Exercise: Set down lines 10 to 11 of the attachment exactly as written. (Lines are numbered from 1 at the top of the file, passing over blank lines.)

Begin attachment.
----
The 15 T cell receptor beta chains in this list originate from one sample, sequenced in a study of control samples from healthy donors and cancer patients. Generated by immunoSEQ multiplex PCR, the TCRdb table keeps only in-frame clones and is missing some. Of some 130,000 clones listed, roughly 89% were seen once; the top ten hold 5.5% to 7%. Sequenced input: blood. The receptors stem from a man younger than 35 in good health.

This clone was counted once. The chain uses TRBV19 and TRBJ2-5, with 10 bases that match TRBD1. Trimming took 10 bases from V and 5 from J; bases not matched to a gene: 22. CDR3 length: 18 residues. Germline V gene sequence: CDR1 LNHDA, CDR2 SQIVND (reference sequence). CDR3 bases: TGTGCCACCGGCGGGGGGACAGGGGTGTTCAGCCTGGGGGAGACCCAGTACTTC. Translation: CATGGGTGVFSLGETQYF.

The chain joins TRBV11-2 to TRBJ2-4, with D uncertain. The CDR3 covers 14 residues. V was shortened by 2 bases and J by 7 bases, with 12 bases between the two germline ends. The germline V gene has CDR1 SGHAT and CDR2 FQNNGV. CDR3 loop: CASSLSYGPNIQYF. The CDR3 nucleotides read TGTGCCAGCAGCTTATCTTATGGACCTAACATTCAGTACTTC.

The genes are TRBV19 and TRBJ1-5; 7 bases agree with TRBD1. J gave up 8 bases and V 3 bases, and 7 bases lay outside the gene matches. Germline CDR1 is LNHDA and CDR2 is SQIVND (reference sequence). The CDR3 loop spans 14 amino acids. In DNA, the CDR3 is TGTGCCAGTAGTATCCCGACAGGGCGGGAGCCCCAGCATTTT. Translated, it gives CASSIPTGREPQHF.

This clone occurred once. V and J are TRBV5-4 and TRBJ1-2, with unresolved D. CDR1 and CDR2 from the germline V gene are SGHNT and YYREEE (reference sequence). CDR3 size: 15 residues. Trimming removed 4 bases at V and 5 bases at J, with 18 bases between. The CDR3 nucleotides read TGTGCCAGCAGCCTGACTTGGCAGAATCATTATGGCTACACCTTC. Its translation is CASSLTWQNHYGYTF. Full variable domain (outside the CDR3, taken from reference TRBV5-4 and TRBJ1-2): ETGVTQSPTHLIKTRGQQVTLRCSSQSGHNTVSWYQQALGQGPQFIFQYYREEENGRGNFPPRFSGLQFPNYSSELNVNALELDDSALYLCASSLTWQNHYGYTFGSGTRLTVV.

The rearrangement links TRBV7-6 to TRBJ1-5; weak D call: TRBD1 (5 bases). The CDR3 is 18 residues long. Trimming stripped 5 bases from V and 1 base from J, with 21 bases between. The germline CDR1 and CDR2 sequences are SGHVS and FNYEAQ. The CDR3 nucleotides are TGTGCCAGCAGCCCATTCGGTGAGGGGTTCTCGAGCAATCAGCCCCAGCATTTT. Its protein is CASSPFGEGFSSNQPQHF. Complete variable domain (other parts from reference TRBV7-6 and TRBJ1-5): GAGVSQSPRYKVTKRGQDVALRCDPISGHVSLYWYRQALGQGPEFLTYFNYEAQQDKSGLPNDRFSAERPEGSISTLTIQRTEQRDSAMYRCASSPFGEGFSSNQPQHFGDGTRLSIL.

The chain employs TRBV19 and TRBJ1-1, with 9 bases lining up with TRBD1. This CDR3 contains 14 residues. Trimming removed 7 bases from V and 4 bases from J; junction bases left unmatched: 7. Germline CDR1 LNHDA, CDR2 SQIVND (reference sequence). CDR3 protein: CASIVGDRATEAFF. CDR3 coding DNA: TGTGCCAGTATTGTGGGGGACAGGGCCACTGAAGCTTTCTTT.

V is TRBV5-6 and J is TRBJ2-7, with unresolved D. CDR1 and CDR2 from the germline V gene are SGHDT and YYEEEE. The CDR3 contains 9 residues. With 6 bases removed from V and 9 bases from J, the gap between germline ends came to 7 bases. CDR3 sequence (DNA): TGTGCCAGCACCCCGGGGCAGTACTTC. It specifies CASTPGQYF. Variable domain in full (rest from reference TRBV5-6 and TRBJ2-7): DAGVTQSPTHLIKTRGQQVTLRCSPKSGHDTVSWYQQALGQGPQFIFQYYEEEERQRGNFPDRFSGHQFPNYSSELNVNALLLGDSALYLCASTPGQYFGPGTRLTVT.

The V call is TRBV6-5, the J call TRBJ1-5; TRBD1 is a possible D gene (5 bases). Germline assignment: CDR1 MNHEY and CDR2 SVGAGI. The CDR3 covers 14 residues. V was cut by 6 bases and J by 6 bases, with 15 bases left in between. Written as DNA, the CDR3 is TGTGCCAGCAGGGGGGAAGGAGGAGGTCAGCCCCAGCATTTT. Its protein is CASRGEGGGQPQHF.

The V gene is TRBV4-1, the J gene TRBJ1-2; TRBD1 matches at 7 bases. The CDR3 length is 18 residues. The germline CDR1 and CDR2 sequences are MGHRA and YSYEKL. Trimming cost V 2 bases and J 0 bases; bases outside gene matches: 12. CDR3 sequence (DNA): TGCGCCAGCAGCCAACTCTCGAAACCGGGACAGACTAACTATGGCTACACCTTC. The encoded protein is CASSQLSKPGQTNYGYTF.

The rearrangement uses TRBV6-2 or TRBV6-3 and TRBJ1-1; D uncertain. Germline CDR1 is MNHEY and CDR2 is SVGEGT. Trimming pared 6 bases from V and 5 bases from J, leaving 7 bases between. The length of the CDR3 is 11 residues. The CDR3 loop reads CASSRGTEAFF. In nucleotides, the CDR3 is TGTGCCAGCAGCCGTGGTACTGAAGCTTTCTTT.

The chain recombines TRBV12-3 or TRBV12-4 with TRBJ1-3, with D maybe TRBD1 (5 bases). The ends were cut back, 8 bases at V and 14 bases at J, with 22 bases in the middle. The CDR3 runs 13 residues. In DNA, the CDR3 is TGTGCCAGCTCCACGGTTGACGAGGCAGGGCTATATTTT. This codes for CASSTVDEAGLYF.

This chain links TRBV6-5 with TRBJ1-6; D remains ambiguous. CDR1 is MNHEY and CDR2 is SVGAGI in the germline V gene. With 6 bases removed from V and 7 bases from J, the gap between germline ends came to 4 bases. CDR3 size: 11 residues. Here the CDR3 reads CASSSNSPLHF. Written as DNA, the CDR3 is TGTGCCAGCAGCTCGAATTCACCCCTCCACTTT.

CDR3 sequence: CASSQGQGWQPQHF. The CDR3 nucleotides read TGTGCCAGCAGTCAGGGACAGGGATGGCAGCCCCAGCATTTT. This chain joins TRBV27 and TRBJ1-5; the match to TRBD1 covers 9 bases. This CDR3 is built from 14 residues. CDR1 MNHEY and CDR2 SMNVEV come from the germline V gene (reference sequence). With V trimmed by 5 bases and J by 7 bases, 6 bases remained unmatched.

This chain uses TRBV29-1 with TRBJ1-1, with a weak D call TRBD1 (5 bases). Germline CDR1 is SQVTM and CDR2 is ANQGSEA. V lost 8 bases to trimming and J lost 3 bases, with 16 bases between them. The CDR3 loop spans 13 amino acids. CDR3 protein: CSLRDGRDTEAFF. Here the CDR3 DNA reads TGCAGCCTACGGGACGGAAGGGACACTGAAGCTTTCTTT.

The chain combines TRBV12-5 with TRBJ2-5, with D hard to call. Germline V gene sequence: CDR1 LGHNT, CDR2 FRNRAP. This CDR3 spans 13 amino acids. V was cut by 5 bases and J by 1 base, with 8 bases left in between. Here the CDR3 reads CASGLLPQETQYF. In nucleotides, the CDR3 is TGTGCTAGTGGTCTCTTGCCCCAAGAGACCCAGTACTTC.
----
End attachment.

The V gene is TRBV4-1, the J gene TRBJ1-2; TRBD1 matches at 7 bases. The CDR3 length is 18 residues. The germline CDR1 and CDR2 sequences are MGHRA and YSYEKL. Trimming cost V 2 bases and J 0 bases; bases outside gene matches: 12. CDR3 sequence (DNA): TGCGCCAGCAGCCAACTCTCGAAACCGGGACAGACTAACTATGGCTACACCTTC. The encoded protein is CASSQLSKPGQTNYGYTF.

The rearrangement uses TRBV6-2 or TRBV6-3 and TRBJ1-1; D uncertain. Germline CDR1 is MNHEY and CDR2 is SVGEGT. Trimming pared 6 bases from V and 5 bases from J, leaving 7 bases between. The length of the CDR3 is 11 residues. The CDR3 loop reads CASSRGTEAFF. In nucleotides, the CDR3 is TGTGCCAGCAGCCGTGGTACTGAAGCTTTCTTT.